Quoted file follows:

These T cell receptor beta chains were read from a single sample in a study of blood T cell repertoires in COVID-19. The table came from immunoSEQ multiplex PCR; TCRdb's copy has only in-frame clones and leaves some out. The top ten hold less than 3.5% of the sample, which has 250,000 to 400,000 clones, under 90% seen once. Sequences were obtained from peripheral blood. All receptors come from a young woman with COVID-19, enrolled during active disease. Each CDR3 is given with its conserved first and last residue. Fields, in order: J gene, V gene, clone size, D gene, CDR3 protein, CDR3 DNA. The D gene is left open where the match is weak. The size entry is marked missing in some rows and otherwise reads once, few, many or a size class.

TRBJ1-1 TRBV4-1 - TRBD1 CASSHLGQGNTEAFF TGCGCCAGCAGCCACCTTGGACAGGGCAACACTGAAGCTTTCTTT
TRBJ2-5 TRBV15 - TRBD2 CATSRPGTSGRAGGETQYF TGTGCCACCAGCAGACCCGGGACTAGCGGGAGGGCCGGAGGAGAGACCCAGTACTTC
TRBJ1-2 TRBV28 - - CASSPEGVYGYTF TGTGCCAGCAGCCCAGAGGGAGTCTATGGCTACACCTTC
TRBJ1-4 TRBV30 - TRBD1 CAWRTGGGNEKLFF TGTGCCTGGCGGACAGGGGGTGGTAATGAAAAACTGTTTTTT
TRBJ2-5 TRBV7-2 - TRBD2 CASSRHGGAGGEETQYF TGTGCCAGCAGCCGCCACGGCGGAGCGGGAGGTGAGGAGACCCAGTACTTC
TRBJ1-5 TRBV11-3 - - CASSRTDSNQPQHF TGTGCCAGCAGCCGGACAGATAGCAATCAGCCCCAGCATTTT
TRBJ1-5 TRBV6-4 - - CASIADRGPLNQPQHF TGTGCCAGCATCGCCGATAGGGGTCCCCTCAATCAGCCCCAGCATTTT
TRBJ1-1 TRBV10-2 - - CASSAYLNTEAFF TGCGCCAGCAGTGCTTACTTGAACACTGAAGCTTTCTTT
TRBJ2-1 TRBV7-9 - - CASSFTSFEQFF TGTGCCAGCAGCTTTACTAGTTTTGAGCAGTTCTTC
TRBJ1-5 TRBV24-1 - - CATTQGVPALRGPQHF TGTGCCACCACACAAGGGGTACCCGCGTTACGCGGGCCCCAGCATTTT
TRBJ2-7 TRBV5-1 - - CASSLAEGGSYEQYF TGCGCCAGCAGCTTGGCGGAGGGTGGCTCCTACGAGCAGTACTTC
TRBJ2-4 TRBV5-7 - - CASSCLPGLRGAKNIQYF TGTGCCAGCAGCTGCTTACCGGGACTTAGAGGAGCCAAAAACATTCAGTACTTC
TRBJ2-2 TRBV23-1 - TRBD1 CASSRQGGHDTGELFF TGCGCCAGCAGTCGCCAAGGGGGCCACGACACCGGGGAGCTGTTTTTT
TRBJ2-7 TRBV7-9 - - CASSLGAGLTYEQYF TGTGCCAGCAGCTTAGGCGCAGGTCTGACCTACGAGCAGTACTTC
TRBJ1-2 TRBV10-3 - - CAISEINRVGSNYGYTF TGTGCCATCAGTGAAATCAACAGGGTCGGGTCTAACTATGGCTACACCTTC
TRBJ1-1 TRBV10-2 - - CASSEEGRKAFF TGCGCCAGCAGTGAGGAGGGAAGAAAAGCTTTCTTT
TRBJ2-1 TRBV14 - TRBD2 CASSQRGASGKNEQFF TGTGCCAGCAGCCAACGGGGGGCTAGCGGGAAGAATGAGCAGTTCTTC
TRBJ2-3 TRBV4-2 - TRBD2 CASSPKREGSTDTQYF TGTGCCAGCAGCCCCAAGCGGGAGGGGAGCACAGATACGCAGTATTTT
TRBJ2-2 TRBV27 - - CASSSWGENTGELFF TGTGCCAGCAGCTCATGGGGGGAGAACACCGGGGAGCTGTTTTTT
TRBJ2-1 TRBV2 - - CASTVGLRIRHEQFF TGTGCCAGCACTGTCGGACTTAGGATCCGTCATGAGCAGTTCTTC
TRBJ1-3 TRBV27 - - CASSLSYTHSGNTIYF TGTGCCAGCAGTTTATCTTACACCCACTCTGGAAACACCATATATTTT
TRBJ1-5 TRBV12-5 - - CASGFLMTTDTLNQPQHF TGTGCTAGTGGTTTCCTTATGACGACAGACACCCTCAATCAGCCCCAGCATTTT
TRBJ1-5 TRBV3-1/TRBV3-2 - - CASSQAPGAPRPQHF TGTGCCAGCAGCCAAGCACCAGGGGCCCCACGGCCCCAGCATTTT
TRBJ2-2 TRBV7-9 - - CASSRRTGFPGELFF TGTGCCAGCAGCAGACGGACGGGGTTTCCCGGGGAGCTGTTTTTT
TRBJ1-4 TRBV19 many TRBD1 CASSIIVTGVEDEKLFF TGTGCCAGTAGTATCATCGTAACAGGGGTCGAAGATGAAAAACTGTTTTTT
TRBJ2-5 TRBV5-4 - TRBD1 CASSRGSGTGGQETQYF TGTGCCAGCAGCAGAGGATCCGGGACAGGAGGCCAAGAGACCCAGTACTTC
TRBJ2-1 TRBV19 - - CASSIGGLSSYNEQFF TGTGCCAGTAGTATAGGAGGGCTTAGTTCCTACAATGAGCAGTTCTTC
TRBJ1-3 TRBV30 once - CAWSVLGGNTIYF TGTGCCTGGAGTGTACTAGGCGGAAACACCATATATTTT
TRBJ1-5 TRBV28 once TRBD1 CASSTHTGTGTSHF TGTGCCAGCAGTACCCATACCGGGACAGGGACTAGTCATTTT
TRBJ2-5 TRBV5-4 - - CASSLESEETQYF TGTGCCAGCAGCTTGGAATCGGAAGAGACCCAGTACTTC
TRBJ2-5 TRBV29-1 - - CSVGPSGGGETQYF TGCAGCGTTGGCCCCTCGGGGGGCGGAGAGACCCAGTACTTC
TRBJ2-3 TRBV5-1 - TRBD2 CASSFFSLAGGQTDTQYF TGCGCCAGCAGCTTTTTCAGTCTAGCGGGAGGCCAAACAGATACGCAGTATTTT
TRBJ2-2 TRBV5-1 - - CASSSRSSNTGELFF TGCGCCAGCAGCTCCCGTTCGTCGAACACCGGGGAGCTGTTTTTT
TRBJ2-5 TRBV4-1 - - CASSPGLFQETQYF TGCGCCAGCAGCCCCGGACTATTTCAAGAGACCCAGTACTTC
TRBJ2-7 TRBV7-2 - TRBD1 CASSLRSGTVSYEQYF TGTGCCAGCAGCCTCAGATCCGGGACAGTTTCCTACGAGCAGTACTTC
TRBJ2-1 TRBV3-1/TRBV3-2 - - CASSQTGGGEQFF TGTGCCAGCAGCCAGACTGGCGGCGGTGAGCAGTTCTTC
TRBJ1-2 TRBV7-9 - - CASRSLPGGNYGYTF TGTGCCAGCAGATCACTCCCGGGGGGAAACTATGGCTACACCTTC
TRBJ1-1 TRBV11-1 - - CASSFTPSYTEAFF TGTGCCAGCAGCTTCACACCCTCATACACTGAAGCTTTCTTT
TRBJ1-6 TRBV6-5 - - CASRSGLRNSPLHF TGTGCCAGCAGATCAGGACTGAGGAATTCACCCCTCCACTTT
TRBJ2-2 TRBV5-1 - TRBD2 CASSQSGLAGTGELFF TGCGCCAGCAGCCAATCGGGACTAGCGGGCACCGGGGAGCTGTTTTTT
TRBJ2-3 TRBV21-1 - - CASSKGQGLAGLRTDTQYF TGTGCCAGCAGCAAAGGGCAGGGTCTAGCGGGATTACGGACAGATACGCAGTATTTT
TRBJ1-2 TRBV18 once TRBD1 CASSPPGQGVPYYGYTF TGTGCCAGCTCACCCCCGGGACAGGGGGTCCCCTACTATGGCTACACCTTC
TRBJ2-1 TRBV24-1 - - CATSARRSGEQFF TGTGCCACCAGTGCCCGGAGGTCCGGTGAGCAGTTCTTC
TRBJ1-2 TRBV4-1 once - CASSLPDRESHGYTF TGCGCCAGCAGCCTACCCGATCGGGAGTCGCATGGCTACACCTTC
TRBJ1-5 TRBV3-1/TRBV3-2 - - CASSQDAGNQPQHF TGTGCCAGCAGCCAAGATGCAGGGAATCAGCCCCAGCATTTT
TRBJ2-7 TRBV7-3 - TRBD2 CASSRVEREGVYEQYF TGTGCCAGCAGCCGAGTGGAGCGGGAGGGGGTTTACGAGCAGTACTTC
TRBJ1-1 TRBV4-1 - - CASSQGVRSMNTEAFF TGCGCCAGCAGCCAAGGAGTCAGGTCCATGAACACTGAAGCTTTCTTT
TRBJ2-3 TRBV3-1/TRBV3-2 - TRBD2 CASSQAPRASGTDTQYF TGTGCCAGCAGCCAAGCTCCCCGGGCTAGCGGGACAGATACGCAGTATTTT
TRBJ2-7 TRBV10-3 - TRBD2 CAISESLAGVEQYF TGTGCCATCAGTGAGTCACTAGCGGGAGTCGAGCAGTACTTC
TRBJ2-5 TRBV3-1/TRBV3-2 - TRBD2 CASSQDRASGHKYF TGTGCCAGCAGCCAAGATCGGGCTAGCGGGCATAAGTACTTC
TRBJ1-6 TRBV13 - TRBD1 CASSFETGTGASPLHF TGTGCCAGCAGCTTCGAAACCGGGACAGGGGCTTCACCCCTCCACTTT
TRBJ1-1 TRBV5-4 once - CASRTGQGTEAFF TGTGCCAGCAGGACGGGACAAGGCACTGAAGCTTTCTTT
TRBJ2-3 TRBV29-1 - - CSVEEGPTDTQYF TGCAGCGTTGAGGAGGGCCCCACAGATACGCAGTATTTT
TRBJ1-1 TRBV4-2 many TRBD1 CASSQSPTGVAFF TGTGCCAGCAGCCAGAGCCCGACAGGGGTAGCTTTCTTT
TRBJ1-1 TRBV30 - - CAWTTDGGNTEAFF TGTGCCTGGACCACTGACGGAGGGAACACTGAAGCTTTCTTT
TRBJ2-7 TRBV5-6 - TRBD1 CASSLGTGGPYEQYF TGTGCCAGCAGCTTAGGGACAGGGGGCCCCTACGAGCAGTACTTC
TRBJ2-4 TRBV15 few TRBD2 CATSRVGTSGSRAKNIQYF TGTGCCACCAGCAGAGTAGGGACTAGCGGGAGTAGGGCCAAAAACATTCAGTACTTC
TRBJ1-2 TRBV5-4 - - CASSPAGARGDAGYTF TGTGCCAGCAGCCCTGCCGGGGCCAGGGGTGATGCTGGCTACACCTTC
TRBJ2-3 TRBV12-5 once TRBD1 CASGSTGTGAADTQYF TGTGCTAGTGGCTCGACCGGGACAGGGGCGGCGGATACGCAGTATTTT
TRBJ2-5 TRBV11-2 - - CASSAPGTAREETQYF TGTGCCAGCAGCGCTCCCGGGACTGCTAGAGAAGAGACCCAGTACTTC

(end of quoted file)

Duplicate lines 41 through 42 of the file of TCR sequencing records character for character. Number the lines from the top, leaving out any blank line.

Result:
TRBJ2-2 TRBV5-1 - TRBD2 CASSQSGLAGTGELFF TGCGCCAGCAGCCAATCGGGACTAGCGGGCACCGGGGAGCTGTTTTTT
TRBJ2-3 TRBV21-1 - - CASSKGQGLAGLRTDTQYF TGTGCCAGCAGCAAAGGGCAGGGTCTAGCGGGATTACGGACAGATACGCAGTATTTT